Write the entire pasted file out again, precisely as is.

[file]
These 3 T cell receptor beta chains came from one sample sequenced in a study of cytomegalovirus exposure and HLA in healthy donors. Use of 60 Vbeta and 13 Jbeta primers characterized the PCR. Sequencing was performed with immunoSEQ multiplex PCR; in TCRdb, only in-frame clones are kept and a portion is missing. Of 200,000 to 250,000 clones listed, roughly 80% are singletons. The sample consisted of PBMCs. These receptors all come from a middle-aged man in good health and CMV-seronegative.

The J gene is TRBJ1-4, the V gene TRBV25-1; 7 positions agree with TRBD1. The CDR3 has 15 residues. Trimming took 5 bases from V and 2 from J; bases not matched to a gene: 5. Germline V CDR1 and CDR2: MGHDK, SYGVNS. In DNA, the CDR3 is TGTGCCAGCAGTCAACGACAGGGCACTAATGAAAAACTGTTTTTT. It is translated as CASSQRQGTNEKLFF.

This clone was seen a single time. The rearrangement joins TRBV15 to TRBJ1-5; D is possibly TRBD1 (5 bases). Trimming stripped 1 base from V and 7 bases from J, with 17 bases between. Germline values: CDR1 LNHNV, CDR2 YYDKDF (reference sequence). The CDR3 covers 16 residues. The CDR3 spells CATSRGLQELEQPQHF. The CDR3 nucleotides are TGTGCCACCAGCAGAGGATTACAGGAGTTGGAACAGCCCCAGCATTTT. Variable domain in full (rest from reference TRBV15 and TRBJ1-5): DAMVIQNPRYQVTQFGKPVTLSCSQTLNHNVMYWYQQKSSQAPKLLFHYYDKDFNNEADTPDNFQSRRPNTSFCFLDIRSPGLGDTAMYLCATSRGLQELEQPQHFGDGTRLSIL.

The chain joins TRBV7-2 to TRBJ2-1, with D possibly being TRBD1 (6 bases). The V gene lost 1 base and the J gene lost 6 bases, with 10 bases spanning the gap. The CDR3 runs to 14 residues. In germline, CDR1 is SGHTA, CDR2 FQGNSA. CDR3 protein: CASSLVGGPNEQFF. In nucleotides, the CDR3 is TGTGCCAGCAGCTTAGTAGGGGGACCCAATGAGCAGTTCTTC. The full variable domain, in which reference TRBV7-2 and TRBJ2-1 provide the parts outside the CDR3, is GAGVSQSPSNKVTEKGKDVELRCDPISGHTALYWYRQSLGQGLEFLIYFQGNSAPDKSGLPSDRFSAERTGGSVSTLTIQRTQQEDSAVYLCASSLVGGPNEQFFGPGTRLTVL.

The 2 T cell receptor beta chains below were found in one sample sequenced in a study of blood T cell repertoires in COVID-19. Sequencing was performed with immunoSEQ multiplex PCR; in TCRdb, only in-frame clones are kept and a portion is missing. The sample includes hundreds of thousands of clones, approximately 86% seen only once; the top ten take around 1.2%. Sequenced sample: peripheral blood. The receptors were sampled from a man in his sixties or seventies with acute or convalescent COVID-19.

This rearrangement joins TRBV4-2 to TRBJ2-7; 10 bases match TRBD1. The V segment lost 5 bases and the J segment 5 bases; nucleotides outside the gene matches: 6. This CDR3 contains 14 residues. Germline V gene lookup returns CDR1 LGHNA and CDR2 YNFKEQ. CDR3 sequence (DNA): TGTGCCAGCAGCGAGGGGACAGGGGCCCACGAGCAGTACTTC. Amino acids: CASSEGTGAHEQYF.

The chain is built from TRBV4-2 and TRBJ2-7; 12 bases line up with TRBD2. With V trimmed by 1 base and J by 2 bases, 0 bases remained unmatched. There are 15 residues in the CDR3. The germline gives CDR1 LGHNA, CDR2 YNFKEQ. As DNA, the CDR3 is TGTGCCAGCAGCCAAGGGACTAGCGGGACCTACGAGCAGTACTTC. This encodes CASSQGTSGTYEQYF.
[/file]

These 3 T cell receptor beta chains came from one sample sequenced in a study of cytomegalovirus exposure and HLA in healthy donors. Use of 60 Vbeta and 13 Jbeta primers characterized the PCR. Sequencing was performed with immunoSEQ multiplex PCR; in TCRdb, only in-frame clones are kept and a portion is missing. Of 200,000 to 250,000 clones listed, roughly 80% are singletons. The sample consisted of PBMCs. These receptors all come from a middle-aged man in good health and CMV-seronegative.

The J gene is TRBJ1-4, the V gene TRBV25-1; 7 positions agree with TRBD1. The CDR3 has 15 residues. Trimming took 5 bases from V and 2 from J; bases not matched to a gene: 5. Germline V CDR1 and CDR2: MGHDK, SYGVNS. In DNA, the CDR3 is TGTGCCAGCAGTCAACGACAGGGCACTAATGAAAAACTGTTTTTT. It is translated as CASSQRQGTNEKLFF.

This clone was seen a single time. The rearrangement joins TRBV15 to TRBJ1-5; D is possibly TRBD1 (5 bases). Trimming stripped 1 base from V and 7 bases from J, with 17 bases between. Germline values: CDR1 LNHNV, CDR2 YYDKDF (reference sequence). The CDR3 covers 16 residues. The CDR3 spells CATSRGLQELEQPQHF. The CDR3 nucleotides are TGTGCCACCAGCAGAGGATTACAGGAGTTGGAACAGCCCCAGCATTTT. Variable domain in full (rest from reference TRBV15 and TRBJ1-5): DAMVIQNPRYQVTQFGKPVTLSCSQTLNHNVMYWYQQKSSQAPKLLFHYYDKDFNNEADTPDNFQSRRPNTSFCFLDIRSPGLGDTAMYLCATSRGLQELEQPQHFGDGTRLSIL.

The chain joins TRBV7-2 to TRBJ2-1, with D possibly being TRBD1 (6 bases). The V gene lost 1 base and the J gene lost 6 bases, with 10 bases spanning the gap. The CDR3 runs to 14 residues. In germline, CDR1 is SGHTA, CDR2 FQGNSA. CDR3 protein: CASSLVGGPNEQFF. In nucleotides, the CDR3 is TGTGCCAGCAGCTTAGTAGGGGGACCCAATGAGCAGTTCTTC. The full variable domain, in which reference TRBV7-2 and TRBJ2-1 provide the parts outside the CDR3, is GAGVSQSPSNKVTEKGKDVELRCDPISGHTALYWYRQSLGQGLEFLIYFQGNSAPDKSGLPSDRFSAERTGGSVSTLTIQRTQQEDSAVYLCASSLVGGPNEQFFGPGTRLTVL.

The 2 T cell receptor beta chains below were found in one sample sequenced in a study of blood T cell repertoires in COVID-19. Sequencing was performed with immunoSEQ multiplex PCR; in TCRdb, only in-frame clones are kept and a portion is missing. The sample includes hundreds of thousands of clones, approximately 86% seen only once; the top ten take around 1.2%. Sequenced sample: peripheral blood. The receptors were sampled from a man in his sixties or seventies with acute or convalescent COVID-19.

This rearrangement joins TRBV4-2 to TRBJ2-7; 10 bases match TRBD1. The V segment lost 5 bases and the J segment 5 bases; nucleotides outside the gene matches: 6. This CDR3 contains 14 residues. Germline V gene lookup returns CDR1 LGHNA and CDR2 YNFKEQ. CDR3 sequence (DNA): TGTGCCAGCAGCGAGGGGACAGGGGCCCACGAGCAGTACTTC. Amino acids: CASSEGTGAHEQYF.

The chain is built from TRBV4-2 and TRBJ2-7; 12 bases line up with TRBD2. With V trimmed by 1 base and J by 2 bases, 0 bases remained unmatched. There are 15 residues in the CDR3. The germline gives CDR1 LGHNA, CDR2 YNFKEQ. As DNA, the CDR3 is TGTGCCAGCAGCCAAGGGACTAGCGGGACCTACGAGCAGTACTTC. This encodes CASSQGTSGTYEQYF.